It's also because the words get in the way. I know, I've said that sort of thing in several different ways in previous blog postings. I tried to lay the groundwork for this entire ramble in many of them. I forgive you if you've forgotten them (I have!) or didn't get round to reading them.
When I was teaching Asian cultural history, or Comparative Religions, I sometimes got asked, right before I started to lecture on these things, 'What's your religion? Do you have one? Do you believe in God? Are you an atheist or agnostic?'
I didn't object at all to being questioned on such matters, especially in classes where religions play a huge role in understanding. But all those questions are full of assumptions. The most disconcerting one is that we think we are on common ground using terms like 'religion' and 'god', but we're usually not. Far from it.
So I used to say, 'Ask me that question again after we've had some discussions about what these terms mean. I'm happy to answer once we know what we understand by the words we're using.'
That sounds like weaselling out, but it's not. It's trying to avoid embedding a mistaken impression at the start.
Humans seem divided into three categories:
1. Believers in some form of deity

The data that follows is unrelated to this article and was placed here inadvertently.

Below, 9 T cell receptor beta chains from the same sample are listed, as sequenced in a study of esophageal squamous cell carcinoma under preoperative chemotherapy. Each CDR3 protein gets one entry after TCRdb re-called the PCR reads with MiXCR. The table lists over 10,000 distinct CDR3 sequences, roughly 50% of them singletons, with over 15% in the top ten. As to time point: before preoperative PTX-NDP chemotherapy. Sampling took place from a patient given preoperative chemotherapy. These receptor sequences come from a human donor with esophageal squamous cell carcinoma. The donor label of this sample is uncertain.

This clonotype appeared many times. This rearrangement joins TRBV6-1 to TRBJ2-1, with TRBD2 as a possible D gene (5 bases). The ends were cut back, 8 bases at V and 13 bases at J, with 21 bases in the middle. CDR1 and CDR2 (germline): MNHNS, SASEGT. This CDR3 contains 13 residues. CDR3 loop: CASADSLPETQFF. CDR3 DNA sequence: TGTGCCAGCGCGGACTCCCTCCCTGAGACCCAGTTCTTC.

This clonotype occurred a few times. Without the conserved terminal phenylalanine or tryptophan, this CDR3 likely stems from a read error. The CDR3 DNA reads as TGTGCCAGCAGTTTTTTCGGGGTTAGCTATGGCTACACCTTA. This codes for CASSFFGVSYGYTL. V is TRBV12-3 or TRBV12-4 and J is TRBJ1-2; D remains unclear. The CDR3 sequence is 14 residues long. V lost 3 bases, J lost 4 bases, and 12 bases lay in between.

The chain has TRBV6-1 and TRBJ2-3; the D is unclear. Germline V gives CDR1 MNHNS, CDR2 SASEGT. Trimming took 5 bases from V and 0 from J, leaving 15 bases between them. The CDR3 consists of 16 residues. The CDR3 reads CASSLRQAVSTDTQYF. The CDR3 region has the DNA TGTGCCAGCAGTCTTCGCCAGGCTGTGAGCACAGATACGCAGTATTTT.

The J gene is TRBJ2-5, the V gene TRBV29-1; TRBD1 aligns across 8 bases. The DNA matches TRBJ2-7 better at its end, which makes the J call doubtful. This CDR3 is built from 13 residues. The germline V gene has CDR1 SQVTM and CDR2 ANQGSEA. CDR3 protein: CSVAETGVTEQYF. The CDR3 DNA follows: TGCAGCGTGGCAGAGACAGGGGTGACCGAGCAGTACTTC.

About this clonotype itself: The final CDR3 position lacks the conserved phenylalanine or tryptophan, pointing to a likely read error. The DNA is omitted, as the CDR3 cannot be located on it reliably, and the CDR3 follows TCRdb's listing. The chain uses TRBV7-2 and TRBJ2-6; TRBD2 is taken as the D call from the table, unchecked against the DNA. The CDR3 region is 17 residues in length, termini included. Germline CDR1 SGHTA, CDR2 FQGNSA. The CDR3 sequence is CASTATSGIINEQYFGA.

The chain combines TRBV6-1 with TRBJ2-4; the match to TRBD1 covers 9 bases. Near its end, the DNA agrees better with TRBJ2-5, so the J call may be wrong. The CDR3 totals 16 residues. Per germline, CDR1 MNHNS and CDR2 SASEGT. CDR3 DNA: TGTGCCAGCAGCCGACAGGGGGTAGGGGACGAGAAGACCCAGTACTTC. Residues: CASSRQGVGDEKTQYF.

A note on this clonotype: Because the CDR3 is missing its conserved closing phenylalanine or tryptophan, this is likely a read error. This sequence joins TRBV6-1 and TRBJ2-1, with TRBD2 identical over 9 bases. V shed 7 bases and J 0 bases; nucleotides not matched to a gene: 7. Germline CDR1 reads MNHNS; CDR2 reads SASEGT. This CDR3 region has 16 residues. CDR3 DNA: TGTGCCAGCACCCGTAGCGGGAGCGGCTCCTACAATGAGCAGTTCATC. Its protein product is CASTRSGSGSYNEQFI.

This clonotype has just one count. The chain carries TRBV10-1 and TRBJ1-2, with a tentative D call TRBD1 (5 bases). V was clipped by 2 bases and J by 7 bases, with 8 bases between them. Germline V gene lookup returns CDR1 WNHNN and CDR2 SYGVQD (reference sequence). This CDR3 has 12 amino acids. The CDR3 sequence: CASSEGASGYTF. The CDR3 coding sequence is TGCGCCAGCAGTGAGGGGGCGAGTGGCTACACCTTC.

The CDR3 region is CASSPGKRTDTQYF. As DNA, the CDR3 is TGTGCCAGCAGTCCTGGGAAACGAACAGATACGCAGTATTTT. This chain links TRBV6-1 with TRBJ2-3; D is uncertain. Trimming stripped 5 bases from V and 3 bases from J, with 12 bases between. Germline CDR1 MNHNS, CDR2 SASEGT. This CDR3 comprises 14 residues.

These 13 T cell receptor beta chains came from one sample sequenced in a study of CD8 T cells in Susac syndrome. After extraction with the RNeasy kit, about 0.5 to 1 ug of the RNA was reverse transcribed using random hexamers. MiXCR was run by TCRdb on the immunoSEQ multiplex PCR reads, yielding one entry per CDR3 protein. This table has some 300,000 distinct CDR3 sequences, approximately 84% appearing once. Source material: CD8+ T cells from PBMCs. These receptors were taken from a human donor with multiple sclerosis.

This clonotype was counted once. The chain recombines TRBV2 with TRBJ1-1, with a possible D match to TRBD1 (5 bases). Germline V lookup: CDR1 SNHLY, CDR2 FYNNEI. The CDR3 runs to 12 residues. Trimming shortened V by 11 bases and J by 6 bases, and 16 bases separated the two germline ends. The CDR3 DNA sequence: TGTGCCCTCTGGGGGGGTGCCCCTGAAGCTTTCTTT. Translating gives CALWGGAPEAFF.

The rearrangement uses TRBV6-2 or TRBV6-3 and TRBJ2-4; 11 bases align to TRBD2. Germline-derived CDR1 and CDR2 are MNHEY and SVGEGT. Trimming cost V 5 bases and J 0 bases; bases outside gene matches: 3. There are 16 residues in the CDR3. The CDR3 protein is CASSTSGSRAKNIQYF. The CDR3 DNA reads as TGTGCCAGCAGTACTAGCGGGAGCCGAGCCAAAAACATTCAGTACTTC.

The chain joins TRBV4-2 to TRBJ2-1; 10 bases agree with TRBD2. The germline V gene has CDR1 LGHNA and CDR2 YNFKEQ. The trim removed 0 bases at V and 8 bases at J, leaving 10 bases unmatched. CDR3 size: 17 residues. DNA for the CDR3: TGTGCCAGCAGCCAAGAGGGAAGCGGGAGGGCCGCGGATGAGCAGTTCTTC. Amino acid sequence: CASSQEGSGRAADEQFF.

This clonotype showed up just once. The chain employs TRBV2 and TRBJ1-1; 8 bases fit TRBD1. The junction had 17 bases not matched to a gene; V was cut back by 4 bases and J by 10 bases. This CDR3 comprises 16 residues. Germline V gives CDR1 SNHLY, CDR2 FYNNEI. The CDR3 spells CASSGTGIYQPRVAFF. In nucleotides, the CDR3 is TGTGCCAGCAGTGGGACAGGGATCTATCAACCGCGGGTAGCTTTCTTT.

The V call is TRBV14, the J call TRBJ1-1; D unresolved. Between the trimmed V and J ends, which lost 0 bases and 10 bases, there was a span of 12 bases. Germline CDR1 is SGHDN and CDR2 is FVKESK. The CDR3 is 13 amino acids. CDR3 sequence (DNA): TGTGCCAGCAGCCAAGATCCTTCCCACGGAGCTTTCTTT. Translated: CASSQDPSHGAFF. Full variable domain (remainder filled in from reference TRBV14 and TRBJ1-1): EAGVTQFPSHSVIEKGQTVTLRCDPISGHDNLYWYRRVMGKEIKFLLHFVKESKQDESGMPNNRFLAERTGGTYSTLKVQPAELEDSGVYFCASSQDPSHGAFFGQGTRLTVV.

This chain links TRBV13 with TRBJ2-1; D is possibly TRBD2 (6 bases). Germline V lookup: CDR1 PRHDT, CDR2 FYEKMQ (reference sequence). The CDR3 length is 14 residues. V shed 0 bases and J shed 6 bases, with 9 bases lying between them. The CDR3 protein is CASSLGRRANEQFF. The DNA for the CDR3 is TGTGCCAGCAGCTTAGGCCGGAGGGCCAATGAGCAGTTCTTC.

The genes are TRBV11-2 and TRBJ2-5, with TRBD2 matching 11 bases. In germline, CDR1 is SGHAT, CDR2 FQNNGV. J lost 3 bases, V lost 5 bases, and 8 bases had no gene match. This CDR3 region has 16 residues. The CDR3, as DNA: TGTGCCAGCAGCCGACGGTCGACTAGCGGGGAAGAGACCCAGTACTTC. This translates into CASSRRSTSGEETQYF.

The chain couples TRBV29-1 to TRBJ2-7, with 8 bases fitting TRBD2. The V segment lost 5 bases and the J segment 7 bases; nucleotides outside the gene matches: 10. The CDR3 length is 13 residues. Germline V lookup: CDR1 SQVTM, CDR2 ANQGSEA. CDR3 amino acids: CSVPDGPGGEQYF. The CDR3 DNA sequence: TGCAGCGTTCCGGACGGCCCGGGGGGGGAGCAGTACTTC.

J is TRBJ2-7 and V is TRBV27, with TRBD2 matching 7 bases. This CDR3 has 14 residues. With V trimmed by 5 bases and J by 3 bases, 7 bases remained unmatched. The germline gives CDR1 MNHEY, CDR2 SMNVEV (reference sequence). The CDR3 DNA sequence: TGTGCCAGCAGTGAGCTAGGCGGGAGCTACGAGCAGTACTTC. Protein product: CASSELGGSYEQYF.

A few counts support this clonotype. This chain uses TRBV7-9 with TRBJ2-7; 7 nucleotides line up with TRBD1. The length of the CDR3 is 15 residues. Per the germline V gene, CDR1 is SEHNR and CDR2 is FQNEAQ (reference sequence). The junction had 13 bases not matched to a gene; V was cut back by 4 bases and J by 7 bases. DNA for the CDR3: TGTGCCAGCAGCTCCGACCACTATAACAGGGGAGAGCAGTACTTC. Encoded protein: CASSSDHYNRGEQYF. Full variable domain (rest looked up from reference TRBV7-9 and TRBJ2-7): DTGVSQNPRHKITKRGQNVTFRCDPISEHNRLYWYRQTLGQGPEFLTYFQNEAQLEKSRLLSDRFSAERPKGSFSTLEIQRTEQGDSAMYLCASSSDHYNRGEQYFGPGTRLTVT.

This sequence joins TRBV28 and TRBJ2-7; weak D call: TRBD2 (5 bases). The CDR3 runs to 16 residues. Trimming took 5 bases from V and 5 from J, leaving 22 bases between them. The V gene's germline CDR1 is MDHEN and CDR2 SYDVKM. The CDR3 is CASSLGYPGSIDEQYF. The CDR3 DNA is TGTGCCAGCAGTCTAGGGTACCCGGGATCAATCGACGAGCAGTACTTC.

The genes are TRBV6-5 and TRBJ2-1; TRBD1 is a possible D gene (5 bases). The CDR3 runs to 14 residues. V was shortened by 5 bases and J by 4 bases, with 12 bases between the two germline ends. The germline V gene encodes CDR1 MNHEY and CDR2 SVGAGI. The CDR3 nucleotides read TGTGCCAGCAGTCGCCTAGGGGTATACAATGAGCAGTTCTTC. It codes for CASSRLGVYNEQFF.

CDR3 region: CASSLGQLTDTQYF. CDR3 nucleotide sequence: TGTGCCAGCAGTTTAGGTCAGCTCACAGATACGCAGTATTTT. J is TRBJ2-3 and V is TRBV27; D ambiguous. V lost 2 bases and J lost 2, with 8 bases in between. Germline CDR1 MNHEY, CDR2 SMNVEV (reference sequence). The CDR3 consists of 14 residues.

Note I used the word 'seem'. That's because I'm going to add another one:
Aren't non-theists the same as atheists?
No, but let's not go into that now. It's a very important category, and once understood, would save a lot of useless arguments and name-calling about who slot into the other three.
Looking at Category 1, there's a very wide range of worship, from animism and shamanism through to the highly institutionalised forms of religion we're used to.
Two familiar conceptions of godhead within Category 1 are these:
I could add a stack of other 'theisms' but I'll keep it as simple as possible, bearing in mind that keeping it simple can end up making it simplistic. If something's simplistic, then it's also confusing, at best. It may be partly or completely false at worst.
Polytheism is a belief in more than one god, perhaps many. Monotheism is the belief that there is only one God.
Clear? No. At least, far from as clear as it looks. Even using 'god' and 'God' makes a difference.
So here we get stuck again, because polytheistic worship may accept that the many gods are just manifestations of one ultimate Godhead, as in Hinduism; while in monotheism, there may be one God but manifested in separate forms, like the Trinity in Christianity.
So a) and b) may not be quite as different as it might seem. The devil is in the detail. Or in those deceptive, seductive, misleading things called words.
And... I want to add another -ism to a) and b) above.
I'll come back to it too.
To return to No 2 in the 1,2,3 above.
2. Atheists. Let's take them at their word. They don't believe in any form of God or afterlife. There's this world, and once you die, that's it. You, in any sense of that word, no longer exist.
3. Agnostics. They can't make up their mind, by a simplistic definition of the term. The answer to the God question is in the too-hard basket.
These 'definitions' are open to dispute, some of it fierce, most of it pointless. But, we may return to it where alternative definitions of those terms are relevant.
Some of the main world's religions just grew, like Topsy. Others had a distinct founder. But that's enough for now. Brain fuzz has set in.